Q: What is happening at Lettuce Lakes?
A: Prior to spring 2020, the lake surface in front of the benches was dominated by non-native, invasive water lettuce (Pistia stratiotes). After removing much of the water lettuce, the lake was colonized by a dense mix of vegetation which can block the view of alligators, turtles, and fish. The over-drying of the lettuce lakes in the dry season is likely making it easier for many of these rooted plants to colonize and survive in this long-hydroperiod habitat.
Q: Which plant species are currently present?
A: Two of the more visible species that have moved into the lake are frog’s bit (Limnobium spongia) and yellow nutsedge (Cyperus esculentus).
Q: Are these species native or invasive?
A: Frog’s bit is a native plant that can be floating or rooted and occurs in many water types throughout Florida. Yellow nutsedge is grass-like and is the primary plant populating the pond directly in front of the north Lettuce Lake benches. Yellow nutsedge is non-native to Southwest Florida but has not been identified as an invasive species.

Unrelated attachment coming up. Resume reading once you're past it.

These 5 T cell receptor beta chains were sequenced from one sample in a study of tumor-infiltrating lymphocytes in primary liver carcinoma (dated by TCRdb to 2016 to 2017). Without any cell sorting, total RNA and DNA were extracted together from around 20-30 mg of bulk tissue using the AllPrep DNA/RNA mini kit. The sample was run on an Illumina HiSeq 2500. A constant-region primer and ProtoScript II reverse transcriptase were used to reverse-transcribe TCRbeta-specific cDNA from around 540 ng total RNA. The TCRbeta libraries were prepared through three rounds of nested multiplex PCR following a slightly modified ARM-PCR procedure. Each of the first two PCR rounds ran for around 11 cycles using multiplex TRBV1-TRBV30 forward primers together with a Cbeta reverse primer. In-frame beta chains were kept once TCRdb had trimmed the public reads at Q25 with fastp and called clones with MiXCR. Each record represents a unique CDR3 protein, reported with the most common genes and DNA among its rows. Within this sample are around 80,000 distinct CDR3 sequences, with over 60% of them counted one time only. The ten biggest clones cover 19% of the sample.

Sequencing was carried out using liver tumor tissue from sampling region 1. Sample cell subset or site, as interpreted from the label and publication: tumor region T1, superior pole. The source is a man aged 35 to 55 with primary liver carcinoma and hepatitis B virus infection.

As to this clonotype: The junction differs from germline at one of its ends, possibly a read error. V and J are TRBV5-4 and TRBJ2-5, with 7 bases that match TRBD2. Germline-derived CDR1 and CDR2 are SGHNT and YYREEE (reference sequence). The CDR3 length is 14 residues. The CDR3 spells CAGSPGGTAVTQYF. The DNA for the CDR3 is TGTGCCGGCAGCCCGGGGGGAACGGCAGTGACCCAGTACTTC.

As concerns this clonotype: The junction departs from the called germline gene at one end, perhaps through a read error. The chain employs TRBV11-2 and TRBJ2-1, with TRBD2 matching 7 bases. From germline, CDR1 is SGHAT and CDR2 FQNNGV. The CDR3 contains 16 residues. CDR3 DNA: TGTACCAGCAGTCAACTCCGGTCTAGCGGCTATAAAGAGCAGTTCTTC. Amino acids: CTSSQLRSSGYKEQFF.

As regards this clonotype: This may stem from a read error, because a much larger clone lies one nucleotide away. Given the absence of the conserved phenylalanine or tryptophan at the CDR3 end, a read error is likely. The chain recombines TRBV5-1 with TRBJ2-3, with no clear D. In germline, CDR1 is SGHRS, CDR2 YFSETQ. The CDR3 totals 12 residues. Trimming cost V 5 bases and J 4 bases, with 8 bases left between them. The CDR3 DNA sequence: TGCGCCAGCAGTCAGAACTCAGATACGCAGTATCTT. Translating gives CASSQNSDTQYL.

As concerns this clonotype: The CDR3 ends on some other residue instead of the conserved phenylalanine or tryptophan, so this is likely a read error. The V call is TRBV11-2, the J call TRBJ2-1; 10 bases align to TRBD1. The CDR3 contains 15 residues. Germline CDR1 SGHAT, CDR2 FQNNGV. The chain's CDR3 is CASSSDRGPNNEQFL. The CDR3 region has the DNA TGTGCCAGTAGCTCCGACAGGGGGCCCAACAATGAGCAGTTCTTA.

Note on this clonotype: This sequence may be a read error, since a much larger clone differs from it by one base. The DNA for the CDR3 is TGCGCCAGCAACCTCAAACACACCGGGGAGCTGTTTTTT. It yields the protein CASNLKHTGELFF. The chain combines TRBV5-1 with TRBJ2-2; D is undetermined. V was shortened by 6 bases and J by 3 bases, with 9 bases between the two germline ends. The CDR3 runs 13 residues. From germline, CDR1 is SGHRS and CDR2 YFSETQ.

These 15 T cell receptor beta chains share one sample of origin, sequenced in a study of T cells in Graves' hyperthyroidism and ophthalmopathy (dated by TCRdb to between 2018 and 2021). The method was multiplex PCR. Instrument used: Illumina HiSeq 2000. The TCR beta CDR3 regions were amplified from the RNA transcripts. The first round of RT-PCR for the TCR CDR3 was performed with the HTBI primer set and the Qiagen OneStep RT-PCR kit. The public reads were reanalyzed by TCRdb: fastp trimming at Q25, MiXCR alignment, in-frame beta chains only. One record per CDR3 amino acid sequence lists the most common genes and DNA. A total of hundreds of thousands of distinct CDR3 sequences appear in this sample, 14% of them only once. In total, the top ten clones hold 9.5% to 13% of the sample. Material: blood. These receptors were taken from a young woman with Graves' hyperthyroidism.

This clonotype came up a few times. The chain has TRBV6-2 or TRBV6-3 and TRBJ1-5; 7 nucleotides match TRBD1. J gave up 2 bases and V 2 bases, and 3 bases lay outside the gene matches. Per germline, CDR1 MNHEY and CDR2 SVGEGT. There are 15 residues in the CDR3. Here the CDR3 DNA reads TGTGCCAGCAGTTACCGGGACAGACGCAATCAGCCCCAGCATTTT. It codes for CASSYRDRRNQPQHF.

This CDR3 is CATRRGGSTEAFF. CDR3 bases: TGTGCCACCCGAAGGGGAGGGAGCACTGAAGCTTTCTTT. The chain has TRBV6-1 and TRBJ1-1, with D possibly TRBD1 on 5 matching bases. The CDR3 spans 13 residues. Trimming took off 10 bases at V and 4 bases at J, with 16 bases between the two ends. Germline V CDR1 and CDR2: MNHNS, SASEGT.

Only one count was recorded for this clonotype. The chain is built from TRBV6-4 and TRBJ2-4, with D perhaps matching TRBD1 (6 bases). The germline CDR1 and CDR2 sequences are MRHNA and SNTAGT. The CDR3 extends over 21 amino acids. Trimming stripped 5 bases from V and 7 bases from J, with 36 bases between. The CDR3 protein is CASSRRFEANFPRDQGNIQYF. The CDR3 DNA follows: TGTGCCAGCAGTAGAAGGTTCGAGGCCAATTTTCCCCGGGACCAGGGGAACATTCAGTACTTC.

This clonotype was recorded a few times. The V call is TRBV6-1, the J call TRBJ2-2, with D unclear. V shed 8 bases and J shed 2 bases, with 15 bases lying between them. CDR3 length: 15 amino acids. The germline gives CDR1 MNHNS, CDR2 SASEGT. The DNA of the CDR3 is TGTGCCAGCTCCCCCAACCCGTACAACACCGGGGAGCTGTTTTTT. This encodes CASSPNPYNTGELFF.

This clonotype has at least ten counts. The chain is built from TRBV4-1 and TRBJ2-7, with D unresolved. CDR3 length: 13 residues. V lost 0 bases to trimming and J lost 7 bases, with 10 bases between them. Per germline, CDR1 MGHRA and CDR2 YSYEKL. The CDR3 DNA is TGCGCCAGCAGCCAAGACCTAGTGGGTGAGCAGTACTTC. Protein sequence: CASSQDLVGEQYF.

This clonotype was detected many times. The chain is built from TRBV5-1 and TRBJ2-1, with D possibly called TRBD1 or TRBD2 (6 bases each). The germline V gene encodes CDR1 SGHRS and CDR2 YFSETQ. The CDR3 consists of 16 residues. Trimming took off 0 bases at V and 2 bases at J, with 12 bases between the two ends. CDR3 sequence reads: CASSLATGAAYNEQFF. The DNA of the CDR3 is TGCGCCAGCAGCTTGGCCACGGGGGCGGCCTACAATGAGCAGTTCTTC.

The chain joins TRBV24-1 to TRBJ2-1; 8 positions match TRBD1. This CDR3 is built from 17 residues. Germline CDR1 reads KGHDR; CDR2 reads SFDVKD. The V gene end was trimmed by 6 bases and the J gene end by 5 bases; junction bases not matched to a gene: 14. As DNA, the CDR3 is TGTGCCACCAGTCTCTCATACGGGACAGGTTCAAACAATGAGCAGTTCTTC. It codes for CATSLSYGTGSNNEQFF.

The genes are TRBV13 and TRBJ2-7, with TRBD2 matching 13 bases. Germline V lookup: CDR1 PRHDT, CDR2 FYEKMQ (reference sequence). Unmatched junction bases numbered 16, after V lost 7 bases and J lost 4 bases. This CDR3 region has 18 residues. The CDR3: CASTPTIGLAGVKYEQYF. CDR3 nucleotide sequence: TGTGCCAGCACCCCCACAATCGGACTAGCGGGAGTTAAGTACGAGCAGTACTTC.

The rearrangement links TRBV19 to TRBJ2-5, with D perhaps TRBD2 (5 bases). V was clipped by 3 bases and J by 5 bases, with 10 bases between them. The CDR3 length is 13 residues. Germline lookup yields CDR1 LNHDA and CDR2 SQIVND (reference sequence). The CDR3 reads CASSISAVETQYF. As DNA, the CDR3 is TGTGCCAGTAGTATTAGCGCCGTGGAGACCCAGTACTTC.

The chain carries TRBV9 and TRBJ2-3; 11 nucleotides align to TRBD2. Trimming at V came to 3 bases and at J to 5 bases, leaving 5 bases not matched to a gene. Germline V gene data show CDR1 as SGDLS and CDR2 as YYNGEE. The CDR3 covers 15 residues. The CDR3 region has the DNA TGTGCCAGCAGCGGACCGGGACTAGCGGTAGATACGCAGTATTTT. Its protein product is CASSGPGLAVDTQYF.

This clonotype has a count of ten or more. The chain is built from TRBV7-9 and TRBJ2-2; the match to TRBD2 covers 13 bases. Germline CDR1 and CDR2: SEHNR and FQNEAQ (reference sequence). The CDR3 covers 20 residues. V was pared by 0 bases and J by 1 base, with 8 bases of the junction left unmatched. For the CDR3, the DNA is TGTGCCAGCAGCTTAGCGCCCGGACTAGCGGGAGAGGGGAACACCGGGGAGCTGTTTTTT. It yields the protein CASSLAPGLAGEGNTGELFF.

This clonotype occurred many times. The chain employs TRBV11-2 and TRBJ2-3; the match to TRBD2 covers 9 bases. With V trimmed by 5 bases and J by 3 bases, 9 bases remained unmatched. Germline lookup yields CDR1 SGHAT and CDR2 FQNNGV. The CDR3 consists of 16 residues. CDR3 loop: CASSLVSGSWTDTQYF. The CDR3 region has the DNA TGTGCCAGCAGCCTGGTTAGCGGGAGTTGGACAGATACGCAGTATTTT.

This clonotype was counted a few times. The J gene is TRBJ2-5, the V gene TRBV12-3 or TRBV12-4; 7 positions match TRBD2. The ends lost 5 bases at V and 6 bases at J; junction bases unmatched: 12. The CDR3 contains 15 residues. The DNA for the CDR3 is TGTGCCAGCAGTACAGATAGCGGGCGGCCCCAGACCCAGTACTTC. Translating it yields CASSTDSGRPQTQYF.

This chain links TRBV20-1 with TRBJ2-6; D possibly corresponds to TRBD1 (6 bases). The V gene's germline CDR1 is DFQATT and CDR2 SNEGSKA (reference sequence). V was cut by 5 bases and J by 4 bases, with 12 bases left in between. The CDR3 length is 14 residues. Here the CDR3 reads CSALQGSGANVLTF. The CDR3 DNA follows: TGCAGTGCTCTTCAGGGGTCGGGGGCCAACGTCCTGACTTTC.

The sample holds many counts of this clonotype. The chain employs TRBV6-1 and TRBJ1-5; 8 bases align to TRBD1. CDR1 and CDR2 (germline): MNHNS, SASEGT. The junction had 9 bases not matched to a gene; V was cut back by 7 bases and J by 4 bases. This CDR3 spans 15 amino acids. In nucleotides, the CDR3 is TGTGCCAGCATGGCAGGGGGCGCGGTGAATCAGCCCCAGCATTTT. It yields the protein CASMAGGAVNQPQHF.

Q: Are these plants posing a problem?
A: We don’t believe these plants are negatively affecting our ecosystem at this time. While the dense vegetation makes it harder to see wildlife and can reduce the lake habitat available for some species, Corkscrew Swamp Sanctuary’s 13,450 acres provide ample habitat for wildlife.
Q: Can the Sanctuary do anything to manage these plants?
A: The Sanctuary staff doesn’t typically prioritize managing species that don’t invasively spread. However, as the north lettuce lake in front of the viewing benches is a favorite location for many visitors, we plan to try cutting the nutsedge to create more open water as a pilot initiative and will reassess after our first cut.
Q: How will the Sanctuary manage these plants?
A: Our plan is to use an underwater vegetation groomer to cut yellow nutsedge with an expectation that this will slow its regrowth and allow for more visibly open water. We are hopeful this will be effective in opening wildlife habitat and improving views of north lettuce lake.